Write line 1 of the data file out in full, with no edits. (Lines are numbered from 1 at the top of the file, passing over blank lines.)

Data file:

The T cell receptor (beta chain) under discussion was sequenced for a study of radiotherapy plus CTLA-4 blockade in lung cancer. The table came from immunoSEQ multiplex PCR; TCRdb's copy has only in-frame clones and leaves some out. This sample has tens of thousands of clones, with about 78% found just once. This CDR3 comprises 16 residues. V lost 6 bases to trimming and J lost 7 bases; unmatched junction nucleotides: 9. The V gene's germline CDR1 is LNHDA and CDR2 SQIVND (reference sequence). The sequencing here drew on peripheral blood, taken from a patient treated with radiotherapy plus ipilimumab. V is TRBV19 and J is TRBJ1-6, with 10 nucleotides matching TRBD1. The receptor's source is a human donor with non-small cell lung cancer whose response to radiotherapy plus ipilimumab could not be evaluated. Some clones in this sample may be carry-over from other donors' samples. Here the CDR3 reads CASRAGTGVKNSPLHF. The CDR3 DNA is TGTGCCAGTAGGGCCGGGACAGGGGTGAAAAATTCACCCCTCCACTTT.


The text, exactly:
The T cell receptor (beta chain) under discussion was sequenced for a study of radiotherapy plus CTLA-4 blockade in lung cancer. The table came from immunoSEQ multiplex PCR; TCRdb's copy has only in-frame clones and leaves some out. This sample has tens of thousands of clones, with about 78% found just once. This CDR3 comprises 16 residues. V lost 6 bases to trimming and J lost 7 bases; unmatched junction nucleotides: 9. The V gene's germline CDR1 is LNHDA and CDR2 SQIVND (reference sequence). The sequencing here drew on peripheral blood, taken from a patient treated with radiotherapy plus ipilimumab. V is TRBV19 and J is TRBJ1-6, with 10 nucleotides matching TRBD1. The receptor's source is a human donor with non-small cell lung cancer whose response to radiotherapy plus ipilimumab could not be evaluated. Some clones in this sample may be carry-over from other donors' samples. Here the CDR3 reads CASRAGTGVKNSPLHF. The CDR3 DNA is TGTGCCAGTAGGGCCGGGACAGGGGTGAAAAATTCACCCCTCCACTTT.